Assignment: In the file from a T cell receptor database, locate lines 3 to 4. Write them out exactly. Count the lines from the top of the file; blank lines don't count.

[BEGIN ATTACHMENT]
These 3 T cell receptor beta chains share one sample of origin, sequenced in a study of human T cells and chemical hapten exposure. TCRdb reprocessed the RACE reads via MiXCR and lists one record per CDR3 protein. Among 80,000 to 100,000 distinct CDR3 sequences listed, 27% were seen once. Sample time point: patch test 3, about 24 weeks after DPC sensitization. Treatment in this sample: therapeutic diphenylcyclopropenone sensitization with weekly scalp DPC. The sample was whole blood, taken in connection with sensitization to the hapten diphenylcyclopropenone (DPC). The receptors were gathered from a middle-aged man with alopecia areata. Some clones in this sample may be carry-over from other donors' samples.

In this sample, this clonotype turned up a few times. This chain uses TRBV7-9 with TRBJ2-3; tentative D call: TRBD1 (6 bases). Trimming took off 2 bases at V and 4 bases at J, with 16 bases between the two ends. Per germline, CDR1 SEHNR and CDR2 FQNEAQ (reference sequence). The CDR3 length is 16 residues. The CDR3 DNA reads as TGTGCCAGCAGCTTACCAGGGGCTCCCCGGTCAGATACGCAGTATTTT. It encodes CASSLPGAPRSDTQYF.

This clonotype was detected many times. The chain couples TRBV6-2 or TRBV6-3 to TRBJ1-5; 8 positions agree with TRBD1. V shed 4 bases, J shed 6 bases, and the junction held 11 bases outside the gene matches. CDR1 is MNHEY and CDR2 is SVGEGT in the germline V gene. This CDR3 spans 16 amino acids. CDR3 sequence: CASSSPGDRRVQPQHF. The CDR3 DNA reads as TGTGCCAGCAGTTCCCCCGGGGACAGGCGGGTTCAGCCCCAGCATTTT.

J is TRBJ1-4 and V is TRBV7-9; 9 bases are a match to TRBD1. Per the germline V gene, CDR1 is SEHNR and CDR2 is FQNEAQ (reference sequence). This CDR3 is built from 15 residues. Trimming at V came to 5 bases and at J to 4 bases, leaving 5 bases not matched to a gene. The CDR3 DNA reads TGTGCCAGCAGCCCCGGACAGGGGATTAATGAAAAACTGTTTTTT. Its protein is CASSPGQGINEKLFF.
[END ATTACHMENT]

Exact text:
This clonotype was detected many times. The chain couples TRBV6-2 or TRBV6-3 to TRBJ1-5; 8 positions agree with TRBD1. V shed 4 bases, J shed 6 bases, and the junction held 11 bases outside the gene matches. CDR1 is MNHEY and CDR2 is SVGEGT in the germline V gene. This CDR3 spans 16 amino acids. CDR3 sequence: CASSSPGDRRVQPQHF. The CDR3 DNA reads as TGTGCCAGCAGTTCCCCCGGGGACAGGCGGGTTCAGCCCCAGCATTTT.

J is TRBJ1-4 and V is TRBV7-9; 9 bases are a match to TRBD1. Per the germline V gene, CDR1 is SEHNR and CDR2 is FQNEAQ (reference sequence). This CDR3 is built from 15 residues. Trimming at V came to 5 bases and at J to 4 bases, leaving 5 bases not matched to a gene. The CDR3 DNA reads TGTGCCAGCAGCCCCGGACAGGGGATTAATGAAAAACTGTTTTTT. Its protein is CASSPGQGINEKLFF.